1983 Richard Noble, of Edinburgh, Scotland, set a new land speed record of 633.468 mph (1,019 km/h), driving Thrust 2 at the Black Rock Desert of Nevada.
1957 Sputnik 1, the first artificial satellite to orbit the Earth, was launched.
1895 The first U.S. Open Championship of golf was played on a nine-hole course in Newport, Rhode Island. It was a 36-hole competition and was played in a single day. The winner was 21-year-old Englishman Horace Rawlins.
1814 French painter Jean-François Millet was born in Gruchy, Gréville-Hague, Normandy. He was one of the founders of the Barbizon school in rural France and is noted for his scenes of peasant farmers.
1515 German Renaissance artist Lucas Cranach the Younger was born. He is known for his woodcuts and paintings, which were mostly portraits and simple versions of allegorical and mythical scenes.
1990 The re-unification of Germany took place, resulting in the political unity of East and West Germany. This was a major landmark in the defeat of Communism and a great step forward for the German people.
1962 The Sigma 7 spacecraft was launched as part of NASA’s Mercury space program. Astronaut Wally Schirra made six orbits of the Earth in an almost completely flawless nine-hour flight focused on “engineering evaluation” rather than on scientific experimentation.
1942 The first successful launch of a V-2 /A4-rocket took place from Test Stand VII at Peenemünde, Germany. It was the first man-made object to reach space.
1802 Scottish-American John Gorrie was born on the Island of Nevis. He was a physician, scientist, inventor, and humanitarian, and is considered the father of refrigeration and air conditioning, having invented the first ice-making machine.
1950 American cartoonist Charles M. Schulz first published the Peanuts cartoon strip.
1925 Scottish engineer John Logie Baird performed the first test of a working television system, by successfully transmitting a picture of the head of a ventriloquist’s dummy.
1917 Cytologist and biochemist Christian de Duve was born in Thames Ditton, Surrey, a son of Belgian immigrants. He is famous for the discovery of the function of various cell structures, and was awarded the Nobel Prize for Physiology or Medicine in 1974 for describing the structure and function of organelles (lysosomes and peroxisomes) in biological cells.
1907 Scottish biochemist Alexander R. Todd was born in Glasgow. He was awarded the 1957 Nobel Prize in Chemistry for research on the structure and synthesis of nucleotides, nucleosides, and nucleotide coenzymes.
1860 The Mariinsky Theatre, a theatre of opera and ballet in Saint Petersburg, was inaugurated with a performance of A Life for the Tsar. The theatre was named Mariinsky after its imperial patroness, Empress Maria Alexandrovna. At the time, it had the largest stage in the world and a seating capacity of 1,625.
1953 Norwegian marathon runner Grete Waitz was born in Oslo. She won nine New York City Marathons between 1978 and 1988, more than any other runner in history. She also won a silver medal at the 1984 Summer Olympics in Los Angeles and a gold medal at the 1983 World Championships in Athletics in Helsinki, Finland.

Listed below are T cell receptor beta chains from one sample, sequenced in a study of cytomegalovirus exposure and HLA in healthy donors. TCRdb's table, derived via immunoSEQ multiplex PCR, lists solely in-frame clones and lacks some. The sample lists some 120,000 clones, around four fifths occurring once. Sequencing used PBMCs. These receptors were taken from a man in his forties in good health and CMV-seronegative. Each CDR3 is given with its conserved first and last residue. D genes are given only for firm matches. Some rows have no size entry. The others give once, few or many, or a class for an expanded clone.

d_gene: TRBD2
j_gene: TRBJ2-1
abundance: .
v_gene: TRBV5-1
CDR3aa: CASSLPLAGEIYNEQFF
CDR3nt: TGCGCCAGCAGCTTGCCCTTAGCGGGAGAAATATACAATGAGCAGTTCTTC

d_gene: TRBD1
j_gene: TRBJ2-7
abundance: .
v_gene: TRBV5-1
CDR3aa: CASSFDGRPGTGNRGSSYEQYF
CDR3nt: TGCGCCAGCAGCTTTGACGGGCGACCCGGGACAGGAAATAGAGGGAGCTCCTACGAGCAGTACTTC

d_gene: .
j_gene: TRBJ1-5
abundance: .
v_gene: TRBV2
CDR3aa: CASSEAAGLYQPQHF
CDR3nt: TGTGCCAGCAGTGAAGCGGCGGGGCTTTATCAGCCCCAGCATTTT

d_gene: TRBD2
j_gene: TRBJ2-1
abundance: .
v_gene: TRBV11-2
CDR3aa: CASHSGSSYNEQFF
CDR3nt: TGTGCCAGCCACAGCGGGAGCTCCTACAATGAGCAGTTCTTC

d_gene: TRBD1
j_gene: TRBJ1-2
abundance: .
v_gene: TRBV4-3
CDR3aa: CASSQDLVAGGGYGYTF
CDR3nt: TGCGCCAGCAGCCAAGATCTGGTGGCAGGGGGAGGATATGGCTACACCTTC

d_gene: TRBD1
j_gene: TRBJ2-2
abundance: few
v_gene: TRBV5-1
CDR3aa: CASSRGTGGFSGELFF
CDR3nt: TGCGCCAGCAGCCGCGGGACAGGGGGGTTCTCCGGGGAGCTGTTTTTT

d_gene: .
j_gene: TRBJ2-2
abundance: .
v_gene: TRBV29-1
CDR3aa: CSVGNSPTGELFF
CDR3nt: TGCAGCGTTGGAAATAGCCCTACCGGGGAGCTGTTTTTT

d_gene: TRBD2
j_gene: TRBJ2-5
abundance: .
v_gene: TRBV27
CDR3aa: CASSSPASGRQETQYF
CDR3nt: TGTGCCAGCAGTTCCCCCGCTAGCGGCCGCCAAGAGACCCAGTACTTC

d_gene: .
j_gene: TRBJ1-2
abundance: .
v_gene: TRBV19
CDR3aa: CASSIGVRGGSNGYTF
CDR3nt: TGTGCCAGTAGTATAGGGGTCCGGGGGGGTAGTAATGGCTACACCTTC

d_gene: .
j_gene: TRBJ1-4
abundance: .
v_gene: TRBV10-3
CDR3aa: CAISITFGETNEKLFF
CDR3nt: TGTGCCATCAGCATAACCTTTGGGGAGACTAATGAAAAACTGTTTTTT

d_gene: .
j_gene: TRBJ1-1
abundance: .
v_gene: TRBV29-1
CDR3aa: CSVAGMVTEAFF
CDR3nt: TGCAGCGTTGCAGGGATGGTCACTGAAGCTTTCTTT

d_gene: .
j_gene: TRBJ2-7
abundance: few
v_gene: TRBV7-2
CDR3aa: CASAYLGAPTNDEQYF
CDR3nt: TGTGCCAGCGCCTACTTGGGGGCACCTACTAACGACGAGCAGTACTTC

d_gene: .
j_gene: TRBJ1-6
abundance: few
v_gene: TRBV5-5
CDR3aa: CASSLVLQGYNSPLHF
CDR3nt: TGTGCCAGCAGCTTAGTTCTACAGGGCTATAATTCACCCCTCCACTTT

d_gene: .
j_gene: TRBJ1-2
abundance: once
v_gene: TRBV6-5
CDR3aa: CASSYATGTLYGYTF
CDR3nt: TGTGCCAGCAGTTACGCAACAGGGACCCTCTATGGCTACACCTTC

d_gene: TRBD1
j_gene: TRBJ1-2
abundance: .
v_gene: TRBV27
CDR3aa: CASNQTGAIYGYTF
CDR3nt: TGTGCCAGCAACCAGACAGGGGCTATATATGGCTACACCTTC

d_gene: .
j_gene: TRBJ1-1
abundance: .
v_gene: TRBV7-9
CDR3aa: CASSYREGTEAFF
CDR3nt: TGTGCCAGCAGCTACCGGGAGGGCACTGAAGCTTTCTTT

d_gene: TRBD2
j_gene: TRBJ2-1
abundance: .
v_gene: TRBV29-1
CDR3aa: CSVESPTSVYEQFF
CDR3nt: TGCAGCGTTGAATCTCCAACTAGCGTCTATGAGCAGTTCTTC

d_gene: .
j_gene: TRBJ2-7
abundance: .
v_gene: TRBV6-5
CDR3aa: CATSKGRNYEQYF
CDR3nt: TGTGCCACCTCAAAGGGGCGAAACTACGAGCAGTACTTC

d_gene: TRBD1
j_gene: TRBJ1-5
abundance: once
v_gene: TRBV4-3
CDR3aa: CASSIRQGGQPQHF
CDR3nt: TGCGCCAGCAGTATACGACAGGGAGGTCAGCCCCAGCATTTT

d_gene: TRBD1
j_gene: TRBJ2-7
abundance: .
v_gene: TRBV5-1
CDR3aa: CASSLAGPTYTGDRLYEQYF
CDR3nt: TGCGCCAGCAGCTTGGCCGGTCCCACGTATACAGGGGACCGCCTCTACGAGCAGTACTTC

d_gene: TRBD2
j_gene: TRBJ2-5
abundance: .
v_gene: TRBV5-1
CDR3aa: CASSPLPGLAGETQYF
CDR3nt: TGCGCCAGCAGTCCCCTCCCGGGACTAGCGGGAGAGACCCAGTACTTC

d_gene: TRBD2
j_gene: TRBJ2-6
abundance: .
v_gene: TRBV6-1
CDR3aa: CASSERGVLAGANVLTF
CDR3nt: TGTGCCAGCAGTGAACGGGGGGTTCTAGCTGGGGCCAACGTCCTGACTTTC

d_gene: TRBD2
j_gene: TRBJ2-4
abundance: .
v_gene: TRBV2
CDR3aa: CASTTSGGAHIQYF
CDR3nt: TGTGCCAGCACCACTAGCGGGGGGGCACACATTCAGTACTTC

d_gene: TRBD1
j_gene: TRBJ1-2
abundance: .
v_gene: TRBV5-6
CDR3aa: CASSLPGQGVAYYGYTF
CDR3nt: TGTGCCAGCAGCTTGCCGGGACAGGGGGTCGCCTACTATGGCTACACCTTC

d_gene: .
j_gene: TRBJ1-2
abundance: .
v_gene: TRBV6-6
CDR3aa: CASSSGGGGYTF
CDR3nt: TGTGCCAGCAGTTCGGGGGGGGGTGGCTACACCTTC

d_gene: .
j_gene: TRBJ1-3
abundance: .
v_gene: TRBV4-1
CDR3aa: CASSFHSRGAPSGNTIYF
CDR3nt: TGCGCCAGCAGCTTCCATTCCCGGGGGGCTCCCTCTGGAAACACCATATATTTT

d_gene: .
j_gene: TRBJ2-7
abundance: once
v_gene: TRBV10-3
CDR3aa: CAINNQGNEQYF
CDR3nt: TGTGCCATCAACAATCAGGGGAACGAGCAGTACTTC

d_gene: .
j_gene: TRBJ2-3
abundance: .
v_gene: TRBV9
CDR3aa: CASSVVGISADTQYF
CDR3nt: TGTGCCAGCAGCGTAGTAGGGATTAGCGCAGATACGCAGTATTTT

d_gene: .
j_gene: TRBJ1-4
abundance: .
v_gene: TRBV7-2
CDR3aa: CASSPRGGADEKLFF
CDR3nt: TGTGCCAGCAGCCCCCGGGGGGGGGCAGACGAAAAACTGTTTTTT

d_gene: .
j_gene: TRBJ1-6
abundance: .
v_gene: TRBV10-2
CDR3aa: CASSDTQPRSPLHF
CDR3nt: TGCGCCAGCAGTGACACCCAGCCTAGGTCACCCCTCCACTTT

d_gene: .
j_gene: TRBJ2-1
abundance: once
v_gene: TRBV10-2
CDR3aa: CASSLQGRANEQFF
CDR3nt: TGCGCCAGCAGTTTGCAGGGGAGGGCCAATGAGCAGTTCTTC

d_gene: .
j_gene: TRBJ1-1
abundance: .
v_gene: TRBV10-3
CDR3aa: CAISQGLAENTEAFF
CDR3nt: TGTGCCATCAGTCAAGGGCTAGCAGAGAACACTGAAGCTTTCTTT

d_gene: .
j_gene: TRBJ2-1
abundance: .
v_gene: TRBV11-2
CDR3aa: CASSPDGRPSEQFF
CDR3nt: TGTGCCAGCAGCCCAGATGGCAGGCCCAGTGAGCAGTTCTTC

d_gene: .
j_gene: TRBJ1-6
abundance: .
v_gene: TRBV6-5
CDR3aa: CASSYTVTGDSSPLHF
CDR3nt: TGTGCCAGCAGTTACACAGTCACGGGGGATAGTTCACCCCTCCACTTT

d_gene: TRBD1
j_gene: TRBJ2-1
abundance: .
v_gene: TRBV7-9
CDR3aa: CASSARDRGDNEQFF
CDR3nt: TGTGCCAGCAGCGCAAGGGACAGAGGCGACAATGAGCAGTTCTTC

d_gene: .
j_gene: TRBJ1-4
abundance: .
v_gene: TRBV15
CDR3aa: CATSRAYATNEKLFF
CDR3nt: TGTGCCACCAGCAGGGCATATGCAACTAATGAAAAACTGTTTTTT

1942 The Bell P-59A, the first United States jet fighter aircraft, was flown for the first time.
1891 Stanford University, founded by railroad magnate Leland Stanford, officially opened. There were 559 students and 15 faculty members.
1827 A Russian army, commanded by Ukrainian-born Ivan Paskevich, captured Yerevan, thus ending a millennium of Muslim occupation in Armenia.
1787 At The Battle of Kinburn, during the Russo-Turkish war, Russian forces under the command of Alexander Suvorov defeated the invading Ottoman Turks.
1671 Italian priest, philosopher, mathematician and engineer Luigi Guido Grandi was born in Cremona. In mathematics, he is best known for studying the rose curve and for Grandi’s series. He contributed to Galileo Galilei’s works and helped introduce calculus to Italy.
331 BC At the Battle of Gaugamela, Alexander the Great defeated Darius III of Achaemenid Persia. The victory effectively divided the Persian Empire in half and directly led to the complete fall of the Persian Empire to Alexander a year later.
1954 The USS Nautilus (SSN-571) was commissioned. It was the first operational nuclear-powered submarine and the first vessel to complete a submerged transit across the North Pole.
1927 Babe Ruth became the first baseball player to hit 60 homeruns in one season.
1905 English physicist Sir Nevill Francis Mott was born in Leeds. He was awarded the Nobel Prize for Physics in 1977 for his work on the electronic structure of magnetic and disordered systems.
1901 British engineer Hubert Cecil Booth patented the vacuum cleaner.
1882 The world’s first commercial hydroelectric power plant (later known as Appleton Edison Light Company) began operation on the Fox River in Appleton, Wisconsin.
1791 The Magic Flute, the last opera composed by Mozart, made its premiere performance at Freihaus-Theater auf der Wieden in Vienna. Mozart himself conducted the orchestra.